Progress on Lead Poisoning Bill, But Last Push Needed

With Governor Sununu and State Representatives on board, we need to urge New Hampshire Senators to vote yes

New Hampshire State House. C. Hanchey via CC 2.0

New Hampshire state senators are expected to vote on the childhood lead poisoning bill on January 18. Photo: C. Hanchey via CC 2.0

We’re in the home stretch of our work to strengthen New Hampshire’s lead laws to better protect kids from the preventable tragedy of childhood lead poisoning. With two major developments on SB 247 last week – Governor Sununu’s strong endorsement of the bill, followed by an overwhelmingly supportive vote by the state House of Representatives – we have just one last hurdle to pass: a positive vote from the Senate.

Our Granite State community has already made a difference in helping to get the bill this far. Now we need you to take action one more time to push it over the finish line. Please, contact your New Hampshire Senator now and urge them to vote YES on SB 247, as amended by the House.

New Hampshire’s Lead Poisoning Problem

As I’ve written previously, there is no safe level of lead exposure for children – even low levels of lead poisoning can cause permanent, irreversible harm, robbing kids of their full potential. And with the oldest housing stock in the country, New Hampshire has a particularly egregious lead problem. According to the New Hampshire Pediatrics Society, our rate of childhood lead poisoning is 2.5 times greater than the national average. Making matters worse, the number of NH kids tested for lead poisoning is far too low, meaning that the actual number of cases of lead poisoning is likely much higher than is documented. What’s more, the blood lead level that triggers regulatory action by the state is outdated and inconsistent with the Centers for Disease Control’s recommended standard.

Strong Progress Toward Needed Solutions

Over the past year, CLF and our partners have worked tirelessly with Senator Dan Feltes and others to develop and advance much-needed legislation to strengthen New Hampshire’s lead laws. The bill – SB 247 – has taken numerous twists and turns throughout the process. After passing the Senate last year, it was retained in the House Finance Committee – usually a challenge for any bill. However, thanks to the hard work of House Finance Division III and the strong leadership of House Finance leadership – particularly Representatives Neal Kurk and Frank Byron – SB 247 emerged from the Committee stronger than it went in, with the House legislative process culminating in a 266 to 87 vote to pass the bill.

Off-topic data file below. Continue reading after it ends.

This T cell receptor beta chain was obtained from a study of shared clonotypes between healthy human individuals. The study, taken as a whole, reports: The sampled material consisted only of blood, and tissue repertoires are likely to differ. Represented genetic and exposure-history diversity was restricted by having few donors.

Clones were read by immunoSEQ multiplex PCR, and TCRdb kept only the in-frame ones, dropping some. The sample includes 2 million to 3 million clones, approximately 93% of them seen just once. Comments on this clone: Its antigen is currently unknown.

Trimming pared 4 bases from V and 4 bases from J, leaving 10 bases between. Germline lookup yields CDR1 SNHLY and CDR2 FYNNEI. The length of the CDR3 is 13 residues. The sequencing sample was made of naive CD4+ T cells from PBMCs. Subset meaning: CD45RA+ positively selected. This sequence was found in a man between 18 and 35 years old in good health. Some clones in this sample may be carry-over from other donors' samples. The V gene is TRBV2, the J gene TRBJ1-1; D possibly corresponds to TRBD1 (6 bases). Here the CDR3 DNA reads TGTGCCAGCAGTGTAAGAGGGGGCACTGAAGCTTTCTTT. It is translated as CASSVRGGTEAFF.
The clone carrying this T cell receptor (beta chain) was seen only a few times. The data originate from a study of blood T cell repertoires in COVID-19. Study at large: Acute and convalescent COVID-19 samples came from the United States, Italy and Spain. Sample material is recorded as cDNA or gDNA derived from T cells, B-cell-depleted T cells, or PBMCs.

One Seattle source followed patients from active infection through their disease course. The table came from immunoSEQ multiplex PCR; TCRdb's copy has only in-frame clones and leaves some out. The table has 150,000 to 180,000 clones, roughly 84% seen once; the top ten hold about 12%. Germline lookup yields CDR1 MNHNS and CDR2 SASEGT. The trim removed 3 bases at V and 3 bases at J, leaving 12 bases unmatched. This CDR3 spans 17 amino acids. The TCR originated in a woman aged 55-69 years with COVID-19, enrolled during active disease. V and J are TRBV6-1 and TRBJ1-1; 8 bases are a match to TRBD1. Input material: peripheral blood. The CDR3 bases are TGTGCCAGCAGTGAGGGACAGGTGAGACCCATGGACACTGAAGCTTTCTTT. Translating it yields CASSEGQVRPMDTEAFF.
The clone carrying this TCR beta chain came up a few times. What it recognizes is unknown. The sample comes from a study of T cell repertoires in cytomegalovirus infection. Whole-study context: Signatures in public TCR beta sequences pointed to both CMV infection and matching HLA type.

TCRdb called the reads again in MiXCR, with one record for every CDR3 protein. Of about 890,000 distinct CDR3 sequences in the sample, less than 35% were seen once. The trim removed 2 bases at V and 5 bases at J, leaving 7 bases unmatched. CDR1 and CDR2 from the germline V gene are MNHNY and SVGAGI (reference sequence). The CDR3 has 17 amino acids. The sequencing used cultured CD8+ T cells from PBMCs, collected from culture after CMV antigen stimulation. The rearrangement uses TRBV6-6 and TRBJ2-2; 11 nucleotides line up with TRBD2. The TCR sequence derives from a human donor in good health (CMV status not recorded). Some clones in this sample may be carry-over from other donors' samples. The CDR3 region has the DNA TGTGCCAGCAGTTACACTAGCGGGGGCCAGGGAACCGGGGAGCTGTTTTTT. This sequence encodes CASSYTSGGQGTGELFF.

As amended, SB 247 will, among other things:

  • Dramatically improve New Hampshire’s unacceptably low screening rates, requiring testing for all 1 and 2 year olds (with the ability of parents to opt out);
  • Align New Hampshire’s regulator “action level” (the blood lead level that triggers intervention and support by the Department of Health and Human Services) with the Centers for Disease Control’s recommended standard;
  • Address lead in drinking water in schools and childcare facilities;
  • Establish a loan guarantee program to assist landlords and homeowners with lead remediation.

Help Us Cross the Finish Line

There have been numerous champions of this bill, from elected officials to public health and housing advocates, to affected families who have been willing to share their stories. And throughout the lengthy process, CLF members have repeatedly stepped up to voice their support.

We’re close to the finish line, and there’s one last step you can take to help us cross it:

Please take 3 minutes today to call or email your New Hampshire Senator and urge them to better protect our kids from lead by voting YES on SB 247, as amended by the House. Click here for your Senator’s contact information. If you don’t know who your Senator is, just click here. Thank you for taking action to protect New Hampshire’s children.

Before you go... CLF is working every day to create real, systemic change for New England’s environment. And we can’t solve these big problems without people like you. Will you be a part of this movement by considering a contribution today? If everyone reading our blog gave just $10, we’d have enough money to fund our legal teams for the next year.